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Edible electronics are being developed to assist rescue operations and go inside hospital patients, setting the stage for all-consuming tech to become consumable.
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Researchers on a mission
Researchers on a mission
The EU is on a mission with researchers to protect our planet and society. By helping researchers discover new ways to improve people’s lives, and to protect us from climate change and global health shocks, the EU is building a better future for all of us.

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EU researchers are investigating the nature of gangs worldwide and how to address them. ©,
The gangster lifestyles of young people in Europe and elsewhere can be altered through dialogue and education, according to researchers.
Psoriasis affects around 2% of people worldwide, including more than 6 million people in Europe. © megaflopp,
Psoriasis and eczema can have complex causes and consequences that researchers are seeking to uncover.

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Past articles

As the environmental and economic costs of industrial farming grow, so do opportunities to spur an ecological change.
Researchers are going beyond conventional solar panels in a bid to generate heat and electricity from the other external surfaces of buildings.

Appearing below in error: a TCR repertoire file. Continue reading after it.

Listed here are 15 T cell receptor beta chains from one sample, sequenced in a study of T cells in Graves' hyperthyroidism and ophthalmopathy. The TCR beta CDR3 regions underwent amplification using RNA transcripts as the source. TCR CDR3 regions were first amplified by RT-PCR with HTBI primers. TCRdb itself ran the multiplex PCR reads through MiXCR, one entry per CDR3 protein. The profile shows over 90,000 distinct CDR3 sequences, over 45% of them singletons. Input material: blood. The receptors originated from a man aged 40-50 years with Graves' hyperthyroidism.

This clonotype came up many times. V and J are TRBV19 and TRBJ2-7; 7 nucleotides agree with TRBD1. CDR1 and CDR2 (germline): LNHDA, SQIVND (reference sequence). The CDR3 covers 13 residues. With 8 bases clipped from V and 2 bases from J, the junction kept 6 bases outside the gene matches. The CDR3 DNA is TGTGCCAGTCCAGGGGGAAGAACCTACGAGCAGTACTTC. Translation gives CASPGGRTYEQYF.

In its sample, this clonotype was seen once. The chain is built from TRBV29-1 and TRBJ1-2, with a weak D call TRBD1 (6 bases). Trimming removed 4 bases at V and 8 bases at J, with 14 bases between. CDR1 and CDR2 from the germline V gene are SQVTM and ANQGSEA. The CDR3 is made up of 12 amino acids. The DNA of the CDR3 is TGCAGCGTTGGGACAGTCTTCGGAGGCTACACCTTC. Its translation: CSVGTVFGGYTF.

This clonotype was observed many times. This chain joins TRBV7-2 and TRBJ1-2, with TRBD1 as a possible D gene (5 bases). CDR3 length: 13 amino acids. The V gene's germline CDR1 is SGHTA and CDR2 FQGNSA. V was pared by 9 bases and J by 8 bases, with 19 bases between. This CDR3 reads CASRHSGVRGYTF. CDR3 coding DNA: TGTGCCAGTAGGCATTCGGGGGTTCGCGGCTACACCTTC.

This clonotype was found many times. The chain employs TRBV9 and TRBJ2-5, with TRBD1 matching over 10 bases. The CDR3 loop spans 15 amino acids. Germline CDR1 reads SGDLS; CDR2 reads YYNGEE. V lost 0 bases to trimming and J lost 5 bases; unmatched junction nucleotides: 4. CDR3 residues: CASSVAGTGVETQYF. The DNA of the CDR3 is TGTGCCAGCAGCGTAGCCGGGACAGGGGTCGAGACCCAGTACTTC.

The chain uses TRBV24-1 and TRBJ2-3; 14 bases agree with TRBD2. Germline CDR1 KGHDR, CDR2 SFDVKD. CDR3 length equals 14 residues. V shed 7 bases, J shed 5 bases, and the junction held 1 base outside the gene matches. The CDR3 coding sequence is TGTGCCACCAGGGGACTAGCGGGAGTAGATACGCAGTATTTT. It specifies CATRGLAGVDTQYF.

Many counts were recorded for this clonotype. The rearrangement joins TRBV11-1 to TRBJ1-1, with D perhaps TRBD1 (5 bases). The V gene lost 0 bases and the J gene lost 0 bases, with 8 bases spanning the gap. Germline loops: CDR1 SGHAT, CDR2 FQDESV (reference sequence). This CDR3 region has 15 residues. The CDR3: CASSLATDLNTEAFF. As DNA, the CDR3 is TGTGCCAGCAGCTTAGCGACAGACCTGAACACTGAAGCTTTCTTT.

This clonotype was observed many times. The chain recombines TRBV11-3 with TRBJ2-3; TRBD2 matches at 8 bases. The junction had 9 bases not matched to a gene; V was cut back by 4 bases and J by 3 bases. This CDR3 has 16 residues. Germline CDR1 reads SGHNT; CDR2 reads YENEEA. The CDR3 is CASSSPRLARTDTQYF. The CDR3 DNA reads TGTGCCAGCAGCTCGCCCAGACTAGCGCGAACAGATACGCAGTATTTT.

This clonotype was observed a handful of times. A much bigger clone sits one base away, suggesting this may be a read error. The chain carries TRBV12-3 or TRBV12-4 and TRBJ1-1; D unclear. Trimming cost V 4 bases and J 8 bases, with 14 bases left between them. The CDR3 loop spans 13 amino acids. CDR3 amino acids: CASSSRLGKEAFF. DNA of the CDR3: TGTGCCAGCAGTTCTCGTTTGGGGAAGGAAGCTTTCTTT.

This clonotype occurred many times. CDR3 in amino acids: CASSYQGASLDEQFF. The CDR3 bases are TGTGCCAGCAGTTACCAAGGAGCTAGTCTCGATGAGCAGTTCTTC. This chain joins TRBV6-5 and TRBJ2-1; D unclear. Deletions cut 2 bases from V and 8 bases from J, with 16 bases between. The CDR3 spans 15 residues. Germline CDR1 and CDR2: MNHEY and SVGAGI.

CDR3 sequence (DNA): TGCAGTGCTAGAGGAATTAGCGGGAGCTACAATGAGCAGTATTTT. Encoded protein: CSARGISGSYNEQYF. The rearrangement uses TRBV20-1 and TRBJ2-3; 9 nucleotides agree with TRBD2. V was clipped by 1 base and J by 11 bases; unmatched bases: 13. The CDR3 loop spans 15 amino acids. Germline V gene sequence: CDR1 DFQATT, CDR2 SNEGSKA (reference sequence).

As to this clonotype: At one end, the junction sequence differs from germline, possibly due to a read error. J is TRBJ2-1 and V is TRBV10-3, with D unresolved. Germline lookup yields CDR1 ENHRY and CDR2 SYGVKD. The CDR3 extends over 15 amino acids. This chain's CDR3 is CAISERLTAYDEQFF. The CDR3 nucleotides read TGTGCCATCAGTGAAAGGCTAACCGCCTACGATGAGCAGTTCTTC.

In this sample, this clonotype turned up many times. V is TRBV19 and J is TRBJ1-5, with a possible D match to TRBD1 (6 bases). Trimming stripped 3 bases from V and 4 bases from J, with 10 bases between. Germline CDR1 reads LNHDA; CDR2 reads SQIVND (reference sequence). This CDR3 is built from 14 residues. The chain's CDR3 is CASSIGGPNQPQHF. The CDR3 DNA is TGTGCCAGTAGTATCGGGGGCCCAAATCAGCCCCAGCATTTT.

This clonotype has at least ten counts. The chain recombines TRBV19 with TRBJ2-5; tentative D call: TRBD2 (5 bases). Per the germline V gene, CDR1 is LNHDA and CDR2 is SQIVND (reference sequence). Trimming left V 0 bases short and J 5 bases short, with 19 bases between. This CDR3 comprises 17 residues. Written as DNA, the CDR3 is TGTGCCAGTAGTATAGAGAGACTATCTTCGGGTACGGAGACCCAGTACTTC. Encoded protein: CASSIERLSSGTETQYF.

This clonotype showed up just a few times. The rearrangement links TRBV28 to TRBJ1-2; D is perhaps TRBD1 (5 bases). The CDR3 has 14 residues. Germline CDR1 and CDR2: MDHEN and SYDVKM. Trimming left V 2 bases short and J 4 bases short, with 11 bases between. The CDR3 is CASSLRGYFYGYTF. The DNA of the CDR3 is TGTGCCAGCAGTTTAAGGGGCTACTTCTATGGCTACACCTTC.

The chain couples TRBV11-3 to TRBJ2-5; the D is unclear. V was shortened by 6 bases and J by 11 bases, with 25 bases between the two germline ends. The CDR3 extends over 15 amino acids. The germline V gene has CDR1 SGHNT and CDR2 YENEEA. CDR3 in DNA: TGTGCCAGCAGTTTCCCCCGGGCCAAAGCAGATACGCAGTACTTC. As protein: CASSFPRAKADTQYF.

Researchers are exploring links between microorganisms in the human gut and neurodevelopmental disorders in the hope of accelerating diagnosis and treatment.
It’s not just trees that help tackle global warming but also the ground in which they grow.
Consumer demand in the EU is growing for more sustainable food production.
Advances in plane technology promise one day to help many people in Europe and elsewhere get a better night’s sleep.
Researchers are developing portable ultrasound devices that promise improved treatments for millions of patients.
Simulations of the human body and advanced data promise more personalised medical treatment for a range of illnesses.
The human body’s longest cranial nerve has the potential to improve health on numerous fronts, according to researchers.
Instruments smaller than a human hair are being designed to eradicate antibiotic-resistant bacteria and fight cancer.
Nature is being harnessed in the EU to improve the wellbeing of city dwellers, including people suffering from loneliness.
A group of critical raw materials may help Europe reduce supply-chain vulnerabilities.
In addition to generating clean energy, sea locations with turbines could be used to grow mussels, oysters and seaweed.
Five experts who appeared in Horizon Magazine in 2023 outline how their areas of activity will evolve in the coming year and beyond.
Traces of life in the environment reveal ecosystem health, prompting a scientific hunt for them.
The relationship between indigenous peoples in the Arctic region and their herds reveals a rich history and provides clues about how to protect it.
EU researchers are coming up with new ways to tackle the range of illnesses tied to the human body’s most complex organ.
Scientists from numerous countries are joining forces to tackle risks to life in the world’s second-largest ocean.
Literary masterpieces and other educational activities feature in EU-funded efforts to help displaced young people feel at home across the continent.
By harnessing unusual allies, pioneering cancer treatments could reduce the need for invasive surgery and save lives.
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